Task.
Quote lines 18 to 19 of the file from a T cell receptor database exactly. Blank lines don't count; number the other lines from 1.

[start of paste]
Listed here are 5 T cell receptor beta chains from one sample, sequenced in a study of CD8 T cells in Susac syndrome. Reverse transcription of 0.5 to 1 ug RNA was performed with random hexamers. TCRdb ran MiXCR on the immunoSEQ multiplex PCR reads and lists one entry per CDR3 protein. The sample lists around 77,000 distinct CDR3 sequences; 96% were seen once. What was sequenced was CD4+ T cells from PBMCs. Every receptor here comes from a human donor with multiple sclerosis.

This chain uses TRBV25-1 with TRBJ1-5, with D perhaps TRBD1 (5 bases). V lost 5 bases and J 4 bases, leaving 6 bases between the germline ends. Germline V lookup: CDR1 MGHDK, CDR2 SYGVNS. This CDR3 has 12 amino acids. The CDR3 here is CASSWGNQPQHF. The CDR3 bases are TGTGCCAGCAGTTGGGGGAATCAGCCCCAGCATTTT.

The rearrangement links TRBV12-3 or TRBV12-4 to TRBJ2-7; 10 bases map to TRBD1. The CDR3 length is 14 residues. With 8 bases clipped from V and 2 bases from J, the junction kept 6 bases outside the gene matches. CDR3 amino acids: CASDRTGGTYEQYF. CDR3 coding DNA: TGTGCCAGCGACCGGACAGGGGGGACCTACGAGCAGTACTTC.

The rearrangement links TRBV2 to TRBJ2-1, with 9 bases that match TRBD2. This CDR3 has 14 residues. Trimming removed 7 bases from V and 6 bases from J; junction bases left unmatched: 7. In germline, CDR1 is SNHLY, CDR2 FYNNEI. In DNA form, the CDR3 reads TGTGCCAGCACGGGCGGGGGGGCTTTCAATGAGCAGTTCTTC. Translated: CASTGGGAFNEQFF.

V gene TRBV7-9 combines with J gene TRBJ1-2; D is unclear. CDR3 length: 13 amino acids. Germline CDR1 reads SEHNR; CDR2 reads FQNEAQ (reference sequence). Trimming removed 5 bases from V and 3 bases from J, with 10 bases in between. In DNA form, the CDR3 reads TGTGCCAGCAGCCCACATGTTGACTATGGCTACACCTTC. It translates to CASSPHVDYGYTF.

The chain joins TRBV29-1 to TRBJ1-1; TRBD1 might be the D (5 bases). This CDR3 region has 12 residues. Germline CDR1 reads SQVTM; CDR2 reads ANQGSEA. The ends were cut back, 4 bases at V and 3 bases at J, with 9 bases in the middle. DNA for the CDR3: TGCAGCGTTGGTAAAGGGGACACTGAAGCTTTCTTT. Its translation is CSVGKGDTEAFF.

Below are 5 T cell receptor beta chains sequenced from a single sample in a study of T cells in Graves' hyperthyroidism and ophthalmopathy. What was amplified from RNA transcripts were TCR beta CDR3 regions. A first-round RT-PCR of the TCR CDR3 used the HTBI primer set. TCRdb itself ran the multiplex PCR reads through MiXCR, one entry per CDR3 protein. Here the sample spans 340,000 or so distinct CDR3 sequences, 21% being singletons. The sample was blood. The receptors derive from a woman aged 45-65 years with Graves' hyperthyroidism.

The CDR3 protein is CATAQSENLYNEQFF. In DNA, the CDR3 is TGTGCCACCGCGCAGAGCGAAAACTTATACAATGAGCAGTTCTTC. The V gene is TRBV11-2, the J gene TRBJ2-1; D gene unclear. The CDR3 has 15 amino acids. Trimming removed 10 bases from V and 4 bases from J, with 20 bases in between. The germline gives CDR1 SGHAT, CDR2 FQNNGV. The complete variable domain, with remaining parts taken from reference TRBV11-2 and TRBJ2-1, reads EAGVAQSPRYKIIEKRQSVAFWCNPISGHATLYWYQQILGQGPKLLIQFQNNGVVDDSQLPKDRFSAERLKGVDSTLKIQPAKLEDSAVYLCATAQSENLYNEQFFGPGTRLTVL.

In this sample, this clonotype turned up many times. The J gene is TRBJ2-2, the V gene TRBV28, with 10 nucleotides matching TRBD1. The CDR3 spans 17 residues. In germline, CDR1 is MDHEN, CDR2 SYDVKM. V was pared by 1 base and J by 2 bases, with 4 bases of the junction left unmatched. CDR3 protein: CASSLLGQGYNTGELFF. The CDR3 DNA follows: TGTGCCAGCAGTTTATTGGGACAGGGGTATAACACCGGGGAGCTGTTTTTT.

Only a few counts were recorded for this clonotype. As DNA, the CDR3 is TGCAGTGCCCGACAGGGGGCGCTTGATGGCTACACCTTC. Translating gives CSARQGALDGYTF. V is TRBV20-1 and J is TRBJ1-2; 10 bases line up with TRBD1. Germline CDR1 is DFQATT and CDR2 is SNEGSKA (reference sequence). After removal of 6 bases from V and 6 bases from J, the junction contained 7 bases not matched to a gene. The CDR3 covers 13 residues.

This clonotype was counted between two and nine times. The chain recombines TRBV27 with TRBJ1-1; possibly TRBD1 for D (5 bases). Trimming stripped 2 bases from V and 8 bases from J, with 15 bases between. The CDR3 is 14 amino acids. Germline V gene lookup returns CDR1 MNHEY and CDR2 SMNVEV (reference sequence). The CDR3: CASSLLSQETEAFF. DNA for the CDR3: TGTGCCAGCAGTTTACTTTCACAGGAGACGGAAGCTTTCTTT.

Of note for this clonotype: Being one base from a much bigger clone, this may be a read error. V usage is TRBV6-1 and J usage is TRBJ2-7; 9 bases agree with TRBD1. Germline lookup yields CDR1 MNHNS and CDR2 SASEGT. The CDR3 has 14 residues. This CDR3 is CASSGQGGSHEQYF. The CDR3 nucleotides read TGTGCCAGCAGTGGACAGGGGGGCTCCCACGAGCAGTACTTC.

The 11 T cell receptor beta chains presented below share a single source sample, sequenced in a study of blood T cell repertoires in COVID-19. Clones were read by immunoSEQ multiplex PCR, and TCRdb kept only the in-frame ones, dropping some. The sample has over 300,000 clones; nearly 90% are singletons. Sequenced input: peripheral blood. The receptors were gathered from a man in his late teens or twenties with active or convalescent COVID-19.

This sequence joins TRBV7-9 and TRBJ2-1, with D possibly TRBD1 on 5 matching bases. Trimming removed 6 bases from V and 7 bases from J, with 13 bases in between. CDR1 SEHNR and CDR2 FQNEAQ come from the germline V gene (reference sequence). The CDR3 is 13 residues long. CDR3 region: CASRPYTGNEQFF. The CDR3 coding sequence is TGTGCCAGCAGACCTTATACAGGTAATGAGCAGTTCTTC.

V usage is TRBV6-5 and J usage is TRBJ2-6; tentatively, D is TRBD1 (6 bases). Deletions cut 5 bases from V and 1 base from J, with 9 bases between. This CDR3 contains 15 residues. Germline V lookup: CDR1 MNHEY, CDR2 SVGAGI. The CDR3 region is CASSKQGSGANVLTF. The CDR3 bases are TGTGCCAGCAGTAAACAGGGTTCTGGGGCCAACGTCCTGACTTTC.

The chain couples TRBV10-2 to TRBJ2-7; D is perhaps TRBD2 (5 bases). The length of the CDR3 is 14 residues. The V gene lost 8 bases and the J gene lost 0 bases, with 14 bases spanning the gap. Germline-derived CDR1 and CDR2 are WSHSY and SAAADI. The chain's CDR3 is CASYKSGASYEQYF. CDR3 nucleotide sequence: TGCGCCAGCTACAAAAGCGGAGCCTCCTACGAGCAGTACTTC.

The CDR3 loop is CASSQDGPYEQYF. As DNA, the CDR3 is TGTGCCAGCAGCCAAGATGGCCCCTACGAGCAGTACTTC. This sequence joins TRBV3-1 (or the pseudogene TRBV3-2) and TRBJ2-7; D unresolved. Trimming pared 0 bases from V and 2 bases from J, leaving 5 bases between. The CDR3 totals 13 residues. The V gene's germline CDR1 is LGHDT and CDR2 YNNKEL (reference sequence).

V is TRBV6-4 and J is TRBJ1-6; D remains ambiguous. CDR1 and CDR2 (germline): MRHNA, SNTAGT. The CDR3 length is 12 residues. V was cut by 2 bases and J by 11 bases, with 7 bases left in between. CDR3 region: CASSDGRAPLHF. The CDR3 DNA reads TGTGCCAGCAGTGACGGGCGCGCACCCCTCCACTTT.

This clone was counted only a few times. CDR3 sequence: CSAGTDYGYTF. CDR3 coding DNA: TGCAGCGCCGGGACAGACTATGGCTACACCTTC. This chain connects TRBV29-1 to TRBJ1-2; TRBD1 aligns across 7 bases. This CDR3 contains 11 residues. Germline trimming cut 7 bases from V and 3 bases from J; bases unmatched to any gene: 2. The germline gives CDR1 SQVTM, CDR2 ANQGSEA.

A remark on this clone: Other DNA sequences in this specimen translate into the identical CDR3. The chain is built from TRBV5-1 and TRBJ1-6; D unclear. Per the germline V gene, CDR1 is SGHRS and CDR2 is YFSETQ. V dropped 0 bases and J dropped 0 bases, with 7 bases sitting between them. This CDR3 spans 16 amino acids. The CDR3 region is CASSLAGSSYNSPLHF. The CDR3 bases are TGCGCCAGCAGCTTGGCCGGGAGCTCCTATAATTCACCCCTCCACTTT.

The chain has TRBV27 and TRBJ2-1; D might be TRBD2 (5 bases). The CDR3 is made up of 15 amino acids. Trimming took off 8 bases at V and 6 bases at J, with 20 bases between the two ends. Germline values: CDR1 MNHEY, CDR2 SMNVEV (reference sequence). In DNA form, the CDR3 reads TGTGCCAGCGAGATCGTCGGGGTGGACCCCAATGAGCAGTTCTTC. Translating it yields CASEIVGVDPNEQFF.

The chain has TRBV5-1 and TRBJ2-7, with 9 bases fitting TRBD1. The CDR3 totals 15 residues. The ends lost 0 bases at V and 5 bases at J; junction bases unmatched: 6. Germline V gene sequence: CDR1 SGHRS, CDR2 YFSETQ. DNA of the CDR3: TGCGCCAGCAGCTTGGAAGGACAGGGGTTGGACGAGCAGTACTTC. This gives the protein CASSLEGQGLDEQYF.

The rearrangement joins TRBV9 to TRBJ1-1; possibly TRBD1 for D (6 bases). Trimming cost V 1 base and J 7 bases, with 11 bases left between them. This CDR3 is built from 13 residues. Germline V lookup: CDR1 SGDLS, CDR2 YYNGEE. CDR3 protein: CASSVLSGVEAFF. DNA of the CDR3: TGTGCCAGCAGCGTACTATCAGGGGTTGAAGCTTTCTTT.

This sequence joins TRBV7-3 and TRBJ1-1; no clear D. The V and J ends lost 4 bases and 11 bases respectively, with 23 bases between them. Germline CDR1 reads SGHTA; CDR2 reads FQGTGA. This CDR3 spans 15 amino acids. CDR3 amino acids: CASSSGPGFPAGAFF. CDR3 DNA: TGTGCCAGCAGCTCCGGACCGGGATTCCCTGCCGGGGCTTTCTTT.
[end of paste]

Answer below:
V is TRBV6-4 and J is TRBJ1-6; D remains ambiguous. CDR1 and CDR2 (germline): MRHNA, SNTAGT. The CDR3 length is 12 residues. V was cut by 2 bases and J by 11 bases, with 7 bases left in between. CDR3 region: CASSDGRAPLHF. The CDR3 DNA reads TGTGCCAGCAGTGACGGGCGCGCACCCCTCCACTTT.

This clone was counted only a few times. CDR3 sequence: CSAGTDYGYTF. CDR3 coding DNA: TGCAGCGCCGGGACAGACTATGGCTACACCTTC. This chain connects TRBV29-1 to TRBJ1-2; TRBD1 aligns across 7 bases. This CDR3 contains 11 residues. Germline trimming cut 7 bases from V and 3 bases from J; bases unmatched to any gene: 2. The germline gives CDR1 SQVTM, CDR2 ANQGSEA.